Rudd and Nelson reveal contempt for soldiers
By Kathy Newnam
Prime Minister Kevin Rudd and federal Liberal Party leader Brendan Nelson have shown their willingness to use the soldiers they claim to honour and respect to suit their own political ends, cynically using the emotions generated by the return of Australia’s Overwatch Battle Group from southern Iraq and the death in early July of the sixth Australian soldier in Afghanistan since 2002, to promote their bipartisan pro-war agenda.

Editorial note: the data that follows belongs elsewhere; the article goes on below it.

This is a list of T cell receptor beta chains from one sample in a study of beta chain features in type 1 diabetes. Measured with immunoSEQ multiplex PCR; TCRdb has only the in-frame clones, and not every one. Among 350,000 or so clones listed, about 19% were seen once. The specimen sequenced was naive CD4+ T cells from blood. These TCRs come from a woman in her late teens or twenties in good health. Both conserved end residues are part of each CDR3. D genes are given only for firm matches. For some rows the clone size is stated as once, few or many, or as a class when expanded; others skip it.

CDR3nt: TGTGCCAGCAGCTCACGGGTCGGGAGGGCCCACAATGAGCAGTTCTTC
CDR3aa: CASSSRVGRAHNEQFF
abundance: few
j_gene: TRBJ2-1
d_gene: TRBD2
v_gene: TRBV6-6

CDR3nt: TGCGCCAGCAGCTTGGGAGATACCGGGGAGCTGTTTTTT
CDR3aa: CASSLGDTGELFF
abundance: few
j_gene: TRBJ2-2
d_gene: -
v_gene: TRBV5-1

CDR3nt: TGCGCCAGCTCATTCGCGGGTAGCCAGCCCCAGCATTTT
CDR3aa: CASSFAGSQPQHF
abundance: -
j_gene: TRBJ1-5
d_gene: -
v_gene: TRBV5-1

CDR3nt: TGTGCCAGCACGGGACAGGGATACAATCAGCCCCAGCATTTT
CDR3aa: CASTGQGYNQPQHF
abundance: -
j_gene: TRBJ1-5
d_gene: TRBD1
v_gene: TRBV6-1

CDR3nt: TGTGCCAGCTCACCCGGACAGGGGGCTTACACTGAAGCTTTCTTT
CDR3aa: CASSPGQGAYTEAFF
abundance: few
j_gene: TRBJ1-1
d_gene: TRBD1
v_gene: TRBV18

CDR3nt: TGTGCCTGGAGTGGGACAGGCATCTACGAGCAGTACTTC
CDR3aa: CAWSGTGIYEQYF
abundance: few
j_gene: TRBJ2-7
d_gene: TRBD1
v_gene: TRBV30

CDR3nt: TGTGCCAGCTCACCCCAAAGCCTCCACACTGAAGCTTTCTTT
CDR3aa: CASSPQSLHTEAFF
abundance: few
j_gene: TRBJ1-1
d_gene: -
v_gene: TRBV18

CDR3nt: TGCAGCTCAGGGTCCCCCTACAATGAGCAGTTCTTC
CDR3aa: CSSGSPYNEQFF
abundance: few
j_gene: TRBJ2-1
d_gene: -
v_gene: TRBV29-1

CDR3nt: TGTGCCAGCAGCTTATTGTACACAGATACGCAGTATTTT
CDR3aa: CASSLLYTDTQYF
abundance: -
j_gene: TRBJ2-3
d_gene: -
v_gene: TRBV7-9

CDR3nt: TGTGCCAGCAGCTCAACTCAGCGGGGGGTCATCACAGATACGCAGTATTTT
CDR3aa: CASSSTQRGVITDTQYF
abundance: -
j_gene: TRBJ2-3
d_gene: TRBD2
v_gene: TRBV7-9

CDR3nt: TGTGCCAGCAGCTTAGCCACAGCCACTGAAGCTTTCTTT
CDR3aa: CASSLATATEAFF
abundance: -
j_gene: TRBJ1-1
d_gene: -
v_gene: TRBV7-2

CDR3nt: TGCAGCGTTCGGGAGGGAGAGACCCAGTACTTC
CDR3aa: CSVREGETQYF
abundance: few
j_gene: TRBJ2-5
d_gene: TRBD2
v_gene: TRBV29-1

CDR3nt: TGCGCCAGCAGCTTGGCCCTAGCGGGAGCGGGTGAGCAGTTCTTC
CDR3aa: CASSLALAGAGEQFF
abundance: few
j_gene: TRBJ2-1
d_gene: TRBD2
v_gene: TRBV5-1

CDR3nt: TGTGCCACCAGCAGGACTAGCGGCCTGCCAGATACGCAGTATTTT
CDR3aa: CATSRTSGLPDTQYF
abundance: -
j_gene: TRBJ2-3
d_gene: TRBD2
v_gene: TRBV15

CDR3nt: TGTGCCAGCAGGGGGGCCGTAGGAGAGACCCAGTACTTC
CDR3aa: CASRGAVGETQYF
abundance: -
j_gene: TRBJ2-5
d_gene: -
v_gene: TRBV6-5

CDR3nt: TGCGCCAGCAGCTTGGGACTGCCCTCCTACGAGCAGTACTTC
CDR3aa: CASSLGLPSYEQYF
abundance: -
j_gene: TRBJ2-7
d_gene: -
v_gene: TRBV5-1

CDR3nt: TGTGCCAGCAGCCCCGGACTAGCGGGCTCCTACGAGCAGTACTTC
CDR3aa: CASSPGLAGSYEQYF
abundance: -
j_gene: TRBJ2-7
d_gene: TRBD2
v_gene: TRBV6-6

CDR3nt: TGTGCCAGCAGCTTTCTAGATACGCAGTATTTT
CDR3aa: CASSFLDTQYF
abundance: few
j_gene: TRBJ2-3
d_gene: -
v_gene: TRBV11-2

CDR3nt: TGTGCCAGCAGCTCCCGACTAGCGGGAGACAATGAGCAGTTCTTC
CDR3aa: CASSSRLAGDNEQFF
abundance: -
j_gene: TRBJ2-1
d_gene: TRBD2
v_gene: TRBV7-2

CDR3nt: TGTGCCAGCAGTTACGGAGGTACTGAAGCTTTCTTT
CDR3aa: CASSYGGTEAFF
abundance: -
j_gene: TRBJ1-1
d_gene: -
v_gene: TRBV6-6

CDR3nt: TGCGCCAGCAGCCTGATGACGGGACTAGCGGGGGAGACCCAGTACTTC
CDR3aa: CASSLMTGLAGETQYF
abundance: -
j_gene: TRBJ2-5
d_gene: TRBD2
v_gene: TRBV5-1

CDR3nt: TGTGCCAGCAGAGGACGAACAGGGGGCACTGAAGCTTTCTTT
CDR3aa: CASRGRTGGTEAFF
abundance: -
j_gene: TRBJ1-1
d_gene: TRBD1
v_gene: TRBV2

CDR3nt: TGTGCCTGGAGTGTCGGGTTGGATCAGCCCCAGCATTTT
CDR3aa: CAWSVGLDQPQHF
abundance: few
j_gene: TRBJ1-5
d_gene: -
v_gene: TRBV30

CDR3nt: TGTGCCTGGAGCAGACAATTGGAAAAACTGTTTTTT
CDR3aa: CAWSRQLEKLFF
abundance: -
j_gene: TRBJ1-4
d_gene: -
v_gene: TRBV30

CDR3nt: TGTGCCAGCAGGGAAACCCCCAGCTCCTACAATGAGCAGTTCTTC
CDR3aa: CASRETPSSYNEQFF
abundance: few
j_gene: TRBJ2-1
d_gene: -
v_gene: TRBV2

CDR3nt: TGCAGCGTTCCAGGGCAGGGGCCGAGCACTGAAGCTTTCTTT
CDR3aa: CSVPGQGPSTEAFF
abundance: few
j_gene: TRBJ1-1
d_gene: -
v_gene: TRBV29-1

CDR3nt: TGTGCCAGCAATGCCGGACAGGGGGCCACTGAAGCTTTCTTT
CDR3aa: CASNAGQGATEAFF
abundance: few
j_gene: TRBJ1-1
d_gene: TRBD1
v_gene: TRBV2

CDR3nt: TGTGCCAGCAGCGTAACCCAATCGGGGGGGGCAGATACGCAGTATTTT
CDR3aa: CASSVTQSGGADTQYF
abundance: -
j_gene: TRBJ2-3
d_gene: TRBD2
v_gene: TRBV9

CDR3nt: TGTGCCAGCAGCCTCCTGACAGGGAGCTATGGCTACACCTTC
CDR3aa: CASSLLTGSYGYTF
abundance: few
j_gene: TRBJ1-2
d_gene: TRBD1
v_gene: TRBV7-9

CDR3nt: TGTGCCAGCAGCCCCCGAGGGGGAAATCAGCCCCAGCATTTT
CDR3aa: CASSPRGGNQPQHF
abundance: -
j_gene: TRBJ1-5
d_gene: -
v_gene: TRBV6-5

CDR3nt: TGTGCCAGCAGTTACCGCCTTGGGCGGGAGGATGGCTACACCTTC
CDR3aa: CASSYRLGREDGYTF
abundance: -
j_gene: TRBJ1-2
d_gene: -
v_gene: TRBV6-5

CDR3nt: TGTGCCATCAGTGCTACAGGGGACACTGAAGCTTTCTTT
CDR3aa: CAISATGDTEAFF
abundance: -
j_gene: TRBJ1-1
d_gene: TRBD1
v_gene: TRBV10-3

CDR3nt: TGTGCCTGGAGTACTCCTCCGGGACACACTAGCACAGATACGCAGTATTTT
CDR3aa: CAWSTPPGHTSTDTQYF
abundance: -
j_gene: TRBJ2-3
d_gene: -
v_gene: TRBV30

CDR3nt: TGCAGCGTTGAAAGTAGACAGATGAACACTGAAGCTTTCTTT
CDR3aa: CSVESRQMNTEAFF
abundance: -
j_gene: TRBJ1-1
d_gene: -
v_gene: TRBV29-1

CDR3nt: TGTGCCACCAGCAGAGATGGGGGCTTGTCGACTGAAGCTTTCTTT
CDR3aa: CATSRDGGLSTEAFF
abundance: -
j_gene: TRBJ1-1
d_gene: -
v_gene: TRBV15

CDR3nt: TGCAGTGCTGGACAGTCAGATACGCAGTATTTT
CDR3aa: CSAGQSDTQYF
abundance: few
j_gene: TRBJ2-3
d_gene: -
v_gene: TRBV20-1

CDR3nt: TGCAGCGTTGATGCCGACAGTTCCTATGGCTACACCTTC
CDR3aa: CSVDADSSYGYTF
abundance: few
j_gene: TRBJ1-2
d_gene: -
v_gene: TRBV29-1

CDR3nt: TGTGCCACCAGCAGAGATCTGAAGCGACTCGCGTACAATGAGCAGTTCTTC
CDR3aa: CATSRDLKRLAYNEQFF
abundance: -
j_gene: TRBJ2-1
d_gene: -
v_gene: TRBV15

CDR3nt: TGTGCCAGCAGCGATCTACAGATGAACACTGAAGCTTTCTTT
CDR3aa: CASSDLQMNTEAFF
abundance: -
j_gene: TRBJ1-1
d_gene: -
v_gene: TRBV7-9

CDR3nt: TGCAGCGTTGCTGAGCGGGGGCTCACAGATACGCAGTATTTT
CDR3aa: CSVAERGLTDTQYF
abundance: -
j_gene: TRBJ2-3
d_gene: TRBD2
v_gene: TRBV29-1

On June 28, Rudd used a welcome home parade through Brisbane’s streets marking the return of the 500-member battle group from southern Iraq to give the impression that he had withdrawn Australia’s troops from the US-led war on Iraq. Hamish Chitts, a former Australian infantry soldier, East Timor veteran and spokesperson for Stand Fast, a group of veterans and former military personnel who oppose the current wars of occupation in Iraq and Afghanistan, told Direct Action: “Stand Fast is glad that those soldiers are no longer being placed in harm’s way for the sake of the profits the Western oil corporations hope to get out of Iraq. But this so-called withdrawal is less than one third of the Australian military personnel deployed in Iraq. The other two thirds will continue to remain in harms way supporting this unpopular and unjustifiable occupation.”